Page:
With a strong commitment to online safety, the regulatory requirements encompass various online games, including a comprehensive review of the online content scheme, categorizing content into different categories, with a particular focus on addressing the worst content. The second set of codes, aligned with the requirements of the new industry codes, aims to assist industry players, particularly small businesses, in meeting the determination of the industry standards. The commencement of the new codes represents a tremendously important online safety milestone for all Australians, ensuring compliance with Commonwealth legislation and draft standards that cover a broad spectrum of online safety measures.

To address cyber threats more effectively, the proposed industry codes include a sixth code covering search engines, with meaningful action against new offenses such as cyber-attacks and domestic violence. Smaller businesses are encouraged to adopt proactive detection obligations, employing industry designed methods for service scans to enhance users’ digital security and mitigate the risk of illegal content and harmful content surfacing. Such approaches aim to ensure that online industry participants, especially small businesses and service providers, comply with the new draft industry standards outlined by eSafety.

The current consultation process on regulatory compliance includes a set of mandatory measures, addressing a security overhaul and the protection of privacy, especially concerning cloud storage services and AI driven content. As part of eSafety’s approach, the Bose Amendment determination reflects a direct response to sexual abuse organizations, aligning with the Australian Federal Government’s seven year strategy. The proposed changes, outlined in eSafety’s draft standards, also emphasize the cyber security workforce and cyber law enforcement funding. Prime Minister Anthony Albanese and Communications Minister Michelle Rowland are actively involved in shaping this comprehensive approach, which extends to large businesses as well.

Internet Safety Tips for Kids

According to Australia’s Online Safety Act, to ensure your children’s safety, fun, and security in the country, it is important to teach them about the risks associated with their online activity and internet services. It can, however, be difficult to keep kids safe and have regulatory guidance on the Internet playground. After all, there is no teacher to keep an eye on them — and you can’t always watch over them.

Here are some ways the proposed amendments can protect and help your children against the everyday dangers they may encounter on the internet.

  • 1. Avoid chatting with strangers

Every day, children come into contact with strangers who might expose them to pro terror content while playing online games or communicating on social media and app stores.

However, cybercriminals also exploit systematic vulnerabilities in comment threads, chat rooms, and private messages online. Children are tricked into providing personal information by avatars, which can then be used to steal their identity and money. The elderly and the vulnerable are particularly vulnerable to these phishing scams.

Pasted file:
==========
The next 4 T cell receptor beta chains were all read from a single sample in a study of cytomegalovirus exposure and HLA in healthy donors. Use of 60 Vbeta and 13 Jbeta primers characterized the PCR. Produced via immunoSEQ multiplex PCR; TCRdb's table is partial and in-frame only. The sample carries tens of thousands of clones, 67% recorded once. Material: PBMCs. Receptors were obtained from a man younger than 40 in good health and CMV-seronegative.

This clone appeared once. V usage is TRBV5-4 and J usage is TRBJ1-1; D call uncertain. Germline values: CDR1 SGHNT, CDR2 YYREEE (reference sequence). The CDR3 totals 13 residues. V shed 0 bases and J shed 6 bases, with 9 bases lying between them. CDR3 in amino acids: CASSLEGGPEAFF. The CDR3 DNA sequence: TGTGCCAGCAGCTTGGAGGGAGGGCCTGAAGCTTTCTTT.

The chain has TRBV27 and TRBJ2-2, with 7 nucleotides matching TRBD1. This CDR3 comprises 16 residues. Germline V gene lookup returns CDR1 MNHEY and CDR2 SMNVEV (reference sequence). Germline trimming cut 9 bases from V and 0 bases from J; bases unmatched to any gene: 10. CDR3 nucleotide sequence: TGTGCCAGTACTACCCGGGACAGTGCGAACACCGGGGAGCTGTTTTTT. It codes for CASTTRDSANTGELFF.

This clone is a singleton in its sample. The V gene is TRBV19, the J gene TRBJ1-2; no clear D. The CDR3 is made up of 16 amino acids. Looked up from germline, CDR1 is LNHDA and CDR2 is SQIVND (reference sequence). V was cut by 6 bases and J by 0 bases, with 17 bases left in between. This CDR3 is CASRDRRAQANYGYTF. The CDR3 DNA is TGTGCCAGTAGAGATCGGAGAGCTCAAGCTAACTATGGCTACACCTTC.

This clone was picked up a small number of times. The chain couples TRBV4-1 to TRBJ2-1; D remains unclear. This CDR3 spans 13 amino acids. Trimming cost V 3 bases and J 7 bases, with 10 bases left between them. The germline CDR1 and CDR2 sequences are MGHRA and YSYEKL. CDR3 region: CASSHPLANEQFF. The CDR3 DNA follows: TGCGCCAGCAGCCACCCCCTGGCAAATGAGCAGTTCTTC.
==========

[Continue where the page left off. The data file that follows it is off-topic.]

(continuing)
• 2. Report and block online bullies

It is common for people to harass and taunt others on gaming sites and social media through unlawful content. Players like these are referred to as cyberbullies.

Cyberbullying in sectors of the online industry can be difficult to control and prevent. It is common for moderators to attempt to ban players from online games. Getting every player can be difficult with so many players. The critical infrastructure for responding to cyberbullies on social media is equally diverse. Even their definition of harassment and abhorrent violent material may differ from that of other platforms.

  • 3. Avoid clicking suspicious links

It is well known that children enjoy free music, software, and games. Links and email attachments are also more likely to be trusted by children.

Internet safety for children cannot be achieved without parental guidance, home affairs, and enforcement powers. You can help your children by simply talking to them about not automatically clicking “yes” buttons and walking away from bullies and cybercriminals. By monitoring their online activities, Internet security suites with parental controls complement this.

  • 4. Don’t overshare online

No matter how private something is, it can never really be removed from the internet. There may be no way for children to comprehend that what they say, show, or share on the Internet has a permanent nature. They should be aware, however, that this information lives on in a variety of ways.

Internet framework and cyber security make it impossible to permanently delete anything. Artifacts, like breadcrumbs, will always remain in the data of your worst online content. People can also store private data for a longer period than intended. Social media companies also share that someone can always save a picture, message, or other data that your child sends. Man in the middle attacks and spyware can even eavesdrop on your child’s devices.


Prevention is always better than cure, as we all know. The best way to deal with child sexual abuse and child sexual abuse material and ensure cyber security is to take meaningful steps to prevent it rather than repair the damage after it has happened. Prevention of child sexual abuse and terror involves creating alternative ways to tackle issues rather than only stopping them before they happen.

Children’s safety and growth while using the internet are enhanced by these mandatory codes, which protect them from online risks, build trust with their families, prepare service providers for potential incidents, comply with regulations, and demonstrate professionalism.